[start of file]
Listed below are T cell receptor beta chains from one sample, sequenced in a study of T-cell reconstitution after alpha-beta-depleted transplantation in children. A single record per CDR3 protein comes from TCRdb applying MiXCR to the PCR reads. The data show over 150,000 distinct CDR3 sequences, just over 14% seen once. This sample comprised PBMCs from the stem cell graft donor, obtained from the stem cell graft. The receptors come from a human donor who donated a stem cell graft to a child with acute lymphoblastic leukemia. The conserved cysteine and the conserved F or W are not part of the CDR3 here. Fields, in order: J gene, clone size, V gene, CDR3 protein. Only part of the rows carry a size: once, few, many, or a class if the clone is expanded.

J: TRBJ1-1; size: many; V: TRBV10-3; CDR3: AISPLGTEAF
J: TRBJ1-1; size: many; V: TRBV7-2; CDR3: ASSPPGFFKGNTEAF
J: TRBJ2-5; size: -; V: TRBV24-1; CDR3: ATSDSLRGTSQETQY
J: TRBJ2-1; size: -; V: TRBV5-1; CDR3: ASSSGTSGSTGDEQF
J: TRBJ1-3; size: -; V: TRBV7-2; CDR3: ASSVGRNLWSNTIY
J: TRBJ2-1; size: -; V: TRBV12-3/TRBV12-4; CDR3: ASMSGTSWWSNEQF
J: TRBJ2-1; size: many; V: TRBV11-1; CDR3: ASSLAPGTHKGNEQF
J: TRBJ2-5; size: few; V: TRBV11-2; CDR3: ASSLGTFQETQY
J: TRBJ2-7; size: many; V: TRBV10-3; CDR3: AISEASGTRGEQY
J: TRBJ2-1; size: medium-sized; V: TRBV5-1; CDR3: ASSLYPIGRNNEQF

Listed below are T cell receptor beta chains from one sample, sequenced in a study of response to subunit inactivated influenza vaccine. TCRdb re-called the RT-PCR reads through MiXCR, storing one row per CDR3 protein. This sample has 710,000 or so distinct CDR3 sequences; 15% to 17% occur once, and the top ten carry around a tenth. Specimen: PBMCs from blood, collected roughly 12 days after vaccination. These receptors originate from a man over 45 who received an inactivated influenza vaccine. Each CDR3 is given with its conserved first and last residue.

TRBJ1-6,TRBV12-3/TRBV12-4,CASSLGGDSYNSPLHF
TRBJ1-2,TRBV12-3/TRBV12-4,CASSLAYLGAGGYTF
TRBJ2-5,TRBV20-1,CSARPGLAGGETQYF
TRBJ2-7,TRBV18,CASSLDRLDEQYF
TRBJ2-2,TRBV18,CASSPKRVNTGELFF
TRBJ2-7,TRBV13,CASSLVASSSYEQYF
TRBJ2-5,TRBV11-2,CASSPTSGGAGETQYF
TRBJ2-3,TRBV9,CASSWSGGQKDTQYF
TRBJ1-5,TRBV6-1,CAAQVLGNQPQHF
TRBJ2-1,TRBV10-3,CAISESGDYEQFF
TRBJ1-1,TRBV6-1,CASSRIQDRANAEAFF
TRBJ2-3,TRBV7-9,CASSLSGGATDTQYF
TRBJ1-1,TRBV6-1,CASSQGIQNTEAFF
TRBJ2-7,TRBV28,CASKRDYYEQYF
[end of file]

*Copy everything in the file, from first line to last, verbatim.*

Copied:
Listed below are T cell receptor beta chains from one sample, sequenced in a study of T-cell reconstitution after alpha-beta-depleted transplantation in children. A single record per CDR3 protein comes from TCRdb applying MiXCR to the PCR reads. The data show over 150,000 distinct CDR3 sequences, just over 14% seen once. This sample comprised PBMCs from the stem cell graft donor, obtained from the stem cell graft. The receptors come from a human donor who donated a stem cell graft to a child with acute lymphoblastic leukemia. The conserved cysteine and the conserved F or W are not part of the CDR3 here. Fields, in order: J gene, clone size, V gene, CDR3 protein. Only part of the rows carry a size: once, few, many, or a class if the clone is expanded.

J: TRBJ1-1; size: many; V: TRBV10-3; CDR3: AISPLGTEAF
J: TRBJ1-1; size: many; V: TRBV7-2; CDR3: ASSPPGFFKGNTEAF
J: TRBJ2-5; size: -; V: TRBV24-1; CDR3: ATSDSLRGTSQETQY
J: TRBJ2-1; size: -; V: TRBV5-1; CDR3: ASSSGTSGSTGDEQF
J: TRBJ1-3; size: -; V: TRBV7-2; CDR3: ASSVGRNLWSNTIY
J: TRBJ2-1; size: -; V: TRBV12-3/TRBV12-4; CDR3: ASMSGTSWWSNEQF
J: TRBJ2-1; size: many; V: TRBV11-1; CDR3: ASSLAPGTHKGNEQF
J: TRBJ2-5; size: few; V: TRBV11-2; CDR3: ASSLGTFQETQY
J: TRBJ2-7; size: many; V: TRBV10-3; CDR3: AISEASGTRGEQY
J: TRBJ2-1; size: medium-sized; V: TRBV5-1; CDR3: ASSLYPIGRNNEQF

Listed below are T cell receptor beta chains from one sample, sequenced in a study of response to subunit inactivated influenza vaccine. TCRdb re-called the RT-PCR reads through MiXCR, storing one row per CDR3 protein. This sample has 710,000 or so distinct CDR3 sequences; 15% to 17% occur once, and the top ten carry around a tenth. Specimen: PBMCs from blood, collected roughly 12 days after vaccination. These receptors originate from a man over 45 who received an inactivated influenza vaccine. Each CDR3 is given with its conserved first and last residue.

TRBJ1-6,TRBV12-3/TRBV12-4,CASSLGGDSYNSPLHF
TRBJ1-2,TRBV12-3/TRBV12-4,CASSLAYLGAGGYTF
TRBJ2-5,TRBV20-1,CSARPGLAGGETQYF
TRBJ2-7,TRBV18,CASSLDRLDEQYF
TRBJ2-2,TRBV18,CASSPKRVNTGELFF
TRBJ2-7,TRBV13,CASSLVASSSYEQYF
TRBJ2-5,TRBV11-2,CASSPTSGGAGETQYF
TRBJ2-3,TRBV9,CASSWSGGQKDTQYF
TRBJ1-5,TRBV6-1,CAAQVLGNQPQHF
TRBJ2-1,TRBV10-3,CAISESGDYEQFF
TRBJ1-1,TRBV6-1,CASSRIQDRANAEAFF
TRBJ2-3,TRBV7-9,CASSLSGGATDTQYF
TRBJ1-1,TRBV6-1,CASSQGIQNTEAFF
TRBJ2-7,TRBV28,CASKRDYYEQYF